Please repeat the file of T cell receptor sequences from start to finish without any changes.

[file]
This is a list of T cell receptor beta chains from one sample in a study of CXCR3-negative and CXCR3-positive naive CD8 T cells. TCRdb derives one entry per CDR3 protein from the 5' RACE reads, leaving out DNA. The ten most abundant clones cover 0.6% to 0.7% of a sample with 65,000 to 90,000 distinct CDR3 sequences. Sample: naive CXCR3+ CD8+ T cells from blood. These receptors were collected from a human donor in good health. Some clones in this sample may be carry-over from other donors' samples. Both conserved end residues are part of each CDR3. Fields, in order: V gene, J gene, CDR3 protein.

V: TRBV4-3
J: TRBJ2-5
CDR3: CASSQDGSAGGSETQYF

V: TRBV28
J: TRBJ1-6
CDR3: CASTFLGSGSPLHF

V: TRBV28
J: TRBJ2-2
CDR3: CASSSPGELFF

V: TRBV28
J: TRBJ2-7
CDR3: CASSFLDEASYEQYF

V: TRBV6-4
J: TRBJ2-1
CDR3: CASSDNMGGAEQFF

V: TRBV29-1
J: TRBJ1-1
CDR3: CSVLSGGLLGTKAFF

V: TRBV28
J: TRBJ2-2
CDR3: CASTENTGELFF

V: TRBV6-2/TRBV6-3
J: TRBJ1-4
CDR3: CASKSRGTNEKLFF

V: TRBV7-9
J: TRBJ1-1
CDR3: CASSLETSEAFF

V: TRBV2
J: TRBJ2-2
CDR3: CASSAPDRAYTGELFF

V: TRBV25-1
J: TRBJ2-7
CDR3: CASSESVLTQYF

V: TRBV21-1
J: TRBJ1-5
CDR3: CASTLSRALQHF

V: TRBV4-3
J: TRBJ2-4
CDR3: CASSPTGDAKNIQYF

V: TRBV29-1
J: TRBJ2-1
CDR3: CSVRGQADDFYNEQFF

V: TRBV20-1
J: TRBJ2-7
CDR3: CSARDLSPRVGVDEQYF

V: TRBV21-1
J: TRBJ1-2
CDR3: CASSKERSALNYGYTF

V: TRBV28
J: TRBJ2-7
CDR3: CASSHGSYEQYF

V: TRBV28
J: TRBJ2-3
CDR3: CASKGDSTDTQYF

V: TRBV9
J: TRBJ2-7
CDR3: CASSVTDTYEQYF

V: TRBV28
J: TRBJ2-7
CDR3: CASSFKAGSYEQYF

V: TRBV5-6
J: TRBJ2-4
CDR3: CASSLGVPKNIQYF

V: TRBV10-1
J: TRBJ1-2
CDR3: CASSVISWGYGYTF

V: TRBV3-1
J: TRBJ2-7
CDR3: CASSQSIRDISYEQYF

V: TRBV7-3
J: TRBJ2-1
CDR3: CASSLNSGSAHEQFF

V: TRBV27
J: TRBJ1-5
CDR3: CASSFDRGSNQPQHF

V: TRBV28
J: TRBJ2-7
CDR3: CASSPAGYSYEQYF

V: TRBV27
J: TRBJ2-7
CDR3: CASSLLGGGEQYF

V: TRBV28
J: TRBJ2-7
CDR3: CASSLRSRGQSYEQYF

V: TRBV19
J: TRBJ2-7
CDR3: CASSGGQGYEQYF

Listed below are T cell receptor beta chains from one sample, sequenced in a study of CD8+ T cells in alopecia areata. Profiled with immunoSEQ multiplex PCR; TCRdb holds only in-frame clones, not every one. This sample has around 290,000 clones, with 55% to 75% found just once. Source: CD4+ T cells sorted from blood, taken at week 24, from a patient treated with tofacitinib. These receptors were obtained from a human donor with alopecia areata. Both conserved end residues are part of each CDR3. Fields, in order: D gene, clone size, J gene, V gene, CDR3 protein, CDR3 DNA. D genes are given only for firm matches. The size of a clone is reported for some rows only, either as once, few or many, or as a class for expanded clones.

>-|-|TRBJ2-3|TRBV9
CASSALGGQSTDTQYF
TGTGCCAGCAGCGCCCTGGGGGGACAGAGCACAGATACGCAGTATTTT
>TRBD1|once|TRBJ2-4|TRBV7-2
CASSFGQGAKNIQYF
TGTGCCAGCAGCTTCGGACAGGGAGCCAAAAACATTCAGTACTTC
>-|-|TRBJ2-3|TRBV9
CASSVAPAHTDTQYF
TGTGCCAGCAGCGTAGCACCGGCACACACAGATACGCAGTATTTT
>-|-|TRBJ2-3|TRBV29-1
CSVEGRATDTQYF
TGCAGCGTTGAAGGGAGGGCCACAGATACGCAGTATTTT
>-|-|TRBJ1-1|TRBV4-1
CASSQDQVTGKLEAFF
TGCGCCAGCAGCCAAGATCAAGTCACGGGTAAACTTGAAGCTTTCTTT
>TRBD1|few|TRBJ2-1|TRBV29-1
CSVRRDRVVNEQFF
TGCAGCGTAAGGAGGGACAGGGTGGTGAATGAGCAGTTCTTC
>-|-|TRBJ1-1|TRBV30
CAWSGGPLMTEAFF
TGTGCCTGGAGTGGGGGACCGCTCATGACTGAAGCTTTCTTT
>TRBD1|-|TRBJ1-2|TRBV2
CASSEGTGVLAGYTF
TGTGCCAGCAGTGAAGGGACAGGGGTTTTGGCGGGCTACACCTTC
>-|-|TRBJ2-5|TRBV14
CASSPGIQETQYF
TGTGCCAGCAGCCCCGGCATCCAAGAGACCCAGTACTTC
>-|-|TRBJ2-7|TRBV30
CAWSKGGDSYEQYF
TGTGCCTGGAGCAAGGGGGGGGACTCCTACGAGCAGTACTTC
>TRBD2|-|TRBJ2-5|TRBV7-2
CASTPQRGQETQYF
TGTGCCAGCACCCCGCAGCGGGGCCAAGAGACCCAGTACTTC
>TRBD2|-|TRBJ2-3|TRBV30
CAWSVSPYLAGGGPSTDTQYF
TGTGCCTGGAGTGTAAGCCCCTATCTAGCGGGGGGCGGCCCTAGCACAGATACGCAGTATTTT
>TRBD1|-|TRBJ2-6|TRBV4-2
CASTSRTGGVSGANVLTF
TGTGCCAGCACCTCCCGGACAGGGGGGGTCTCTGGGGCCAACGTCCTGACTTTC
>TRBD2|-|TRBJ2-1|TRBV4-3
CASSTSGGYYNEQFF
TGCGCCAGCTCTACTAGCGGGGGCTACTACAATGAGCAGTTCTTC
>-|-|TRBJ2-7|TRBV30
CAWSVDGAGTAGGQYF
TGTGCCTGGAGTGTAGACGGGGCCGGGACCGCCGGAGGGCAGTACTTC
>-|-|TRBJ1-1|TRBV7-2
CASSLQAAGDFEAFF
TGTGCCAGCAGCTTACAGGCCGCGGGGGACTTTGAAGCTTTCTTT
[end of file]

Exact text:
This is a list of T cell receptor beta chains from one sample in a study of CXCR3-negative and CXCR3-positive naive CD8 T cells. TCRdb derives one entry per CDR3 protein from the 5' RACE reads, leaving out DNA. The ten most abundant clones cover 0.6% to 0.7% of a sample with 65,000 to 90,000 distinct CDR3 sequences. Sample: naive CXCR3+ CD8+ T cells from blood. These receptors were collected from a human donor in good health. Some clones in this sample may be carry-over from other donors' samples. Both conserved end residues are part of each CDR3. Fields, in order: V gene, J gene, CDR3 protein.

V: TRBV4-3
J: TRBJ2-5
CDR3: CASSQDGSAGGSETQYF

V: TRBV28
J: TRBJ1-6
CDR3: CASTFLGSGSPLHF

V: TRBV28
J: TRBJ2-2
CDR3: CASSSPGELFF

V: TRBV28
J: TRBJ2-7
CDR3: CASSFLDEASYEQYF

V: TRBV6-4
J: TRBJ2-1
CDR3: CASSDNMGGAEQFF

V: TRBV29-1
J: TRBJ1-1
CDR3: CSVLSGGLLGTKAFF

V: TRBV28
J: TRBJ2-2
CDR3: CASTENTGELFF

V: TRBV6-2/TRBV6-3
J: TRBJ1-4
CDR3: CASKSRGTNEKLFF

V: TRBV7-9
J: TRBJ1-1
CDR3: CASSLETSEAFF

V: TRBV2
J: TRBJ2-2
CDR3: CASSAPDRAYTGELFF

V: TRBV25-1
J: TRBJ2-7
CDR3: CASSESVLTQYF

V: TRBV21-1
J: TRBJ1-5
CDR3: CASTLSRALQHF

V: TRBV4-3
J: TRBJ2-4
CDR3: CASSPTGDAKNIQYF

V: TRBV29-1
J: TRBJ2-1
CDR3: CSVRGQADDFYNEQFF

V: TRBV20-1
J: TRBJ2-7
CDR3: CSARDLSPRVGVDEQYF

V: TRBV21-1
J: TRBJ1-2
CDR3: CASSKERSALNYGYTF

V: TRBV28
J: TRBJ2-7
CDR3: CASSHGSYEQYF

V: TRBV28
J: TRBJ2-3
CDR3: CASKGDSTDTQYF

V: TRBV9
J: TRBJ2-7
CDR3: CASSVTDTYEQYF

V: TRBV28
J: TRBJ2-7
CDR3: CASSFKAGSYEQYF

V: TRBV5-6
J: TRBJ2-4
CDR3: CASSLGVPKNIQYF

V: TRBV10-1
J: TRBJ1-2
CDR3: CASSVISWGYGYTF

V: TRBV3-1
J: TRBJ2-7
CDR3: CASSQSIRDISYEQYF

V: TRBV7-3
J: TRBJ2-1
CDR3: CASSLNSGSAHEQFF

V: TRBV27
J: TRBJ1-5
CDR3: CASSFDRGSNQPQHF

V: TRBV28
J: TRBJ2-7
CDR3: CASSPAGYSYEQYF

V: TRBV27
J: TRBJ2-7
CDR3: CASSLLGGGEQYF

V: TRBV28
J: TRBJ2-7
CDR3: CASSLRSRGQSYEQYF

V: TRBV19
J: TRBJ2-7
CDR3: CASSGGQGYEQYF

Listed below are T cell receptor beta chains from one sample, sequenced in a study of CD8+ T cells in alopecia areata. Profiled with immunoSEQ multiplex PCR; TCRdb holds only in-frame clones, not every one. This sample has around 290,000 clones, with 55% to 75% found just once. Source: CD4+ T cells sorted from blood, taken at week 24, from a patient treated with tofacitinib. These receptors were obtained from a human donor with alopecia areata. Both conserved end residues are part of each CDR3. Fields, in order: D gene, clone size, J gene, V gene, CDR3 protein, CDR3 DNA. D genes are given only for firm matches. The size of a clone is reported for some rows only, either as once, few or many, or as a class for expanded clones.

>-|-|TRBJ2-3|TRBV9
CASSALGGQSTDTQYF
TGTGCCAGCAGCGCCCTGGGGGGACAGAGCACAGATACGCAGTATTTT
>TRBD1|once|TRBJ2-4|TRBV7-2
CASSFGQGAKNIQYF
TGTGCCAGCAGCTTCGGACAGGGAGCCAAAAACATTCAGTACTTC
>-|-|TRBJ2-3|TRBV9
CASSVAPAHTDTQYF
TGTGCCAGCAGCGTAGCACCGGCACACACAGATACGCAGTATTTT
>-|-|TRBJ2-3|TRBV29-1
CSVEGRATDTQYF
TGCAGCGTTGAAGGGAGGGCCACAGATACGCAGTATTTT
>-|-|TRBJ1-1|TRBV4-1
CASSQDQVTGKLEAFF
TGCGCCAGCAGCCAAGATCAAGTCACGGGTAAACTTGAAGCTTTCTTT
>TRBD1|few|TRBJ2-1|TRBV29-1
CSVRRDRVVNEQFF
TGCAGCGTAAGGAGGGACAGGGTGGTGAATGAGCAGTTCTTC
>-|-|TRBJ1-1|TRBV30
CAWSGGPLMTEAFF
TGTGCCTGGAGTGGGGGACCGCTCATGACTGAAGCTTTCTTT
>TRBD1|-|TRBJ1-2|TRBV2
CASSEGTGVLAGYTF
TGTGCCAGCAGTGAAGGGACAGGGGTTTTGGCGGGCTACACCTTC
>-|-|TRBJ2-5|TRBV14
CASSPGIQETQYF
TGTGCCAGCAGCCCCGGCATCCAAGAGACCCAGTACTTC
>-|-|TRBJ2-7|TRBV30
CAWSKGGDSYEQYF
TGTGCCTGGAGCAAGGGGGGGGACTCCTACGAGCAGTACTTC
>TRBD2|-|TRBJ2-5|TRBV7-2
CASTPQRGQETQYF
TGTGCCAGCACCCCGCAGCGGGGCCAAGAGACCCAGTACTTC
>TRBD2|-|TRBJ2-3|TRBV30
CAWSVSPYLAGGGPSTDTQYF
TGTGCCTGGAGTGTAAGCCCCTATCTAGCGGGGGGCGGCCCTAGCACAGATACGCAGTATTTT
>TRBD1|-|TRBJ2-6|TRBV4-2
CASTSRTGGVSGANVLTF
TGTGCCAGCACCTCCCGGACAGGGGGGGTCTCTGGGGCCAACGTCCTGACTTTC
>TRBD2|-|TRBJ2-1|TRBV4-3
CASSTSGGYYNEQFF
TGCGCCAGCTCTACTAGCGGGGGCTACTACAATGAGCAGTTCTTC
>-|-|TRBJ2-7|TRBV30
CAWSVDGAGTAGGQYF
TGTGCCTGGAGTGTAGACGGGGCCGGGACCGCCGGAGGGCAGTACTTC
>-|-|TRBJ1-1|TRBV7-2
CASSLQAAGDFEAFF
TGTGCCAGCAGCTTACAGGCCGCGGGGGACTTTGAAGCTTTCTTT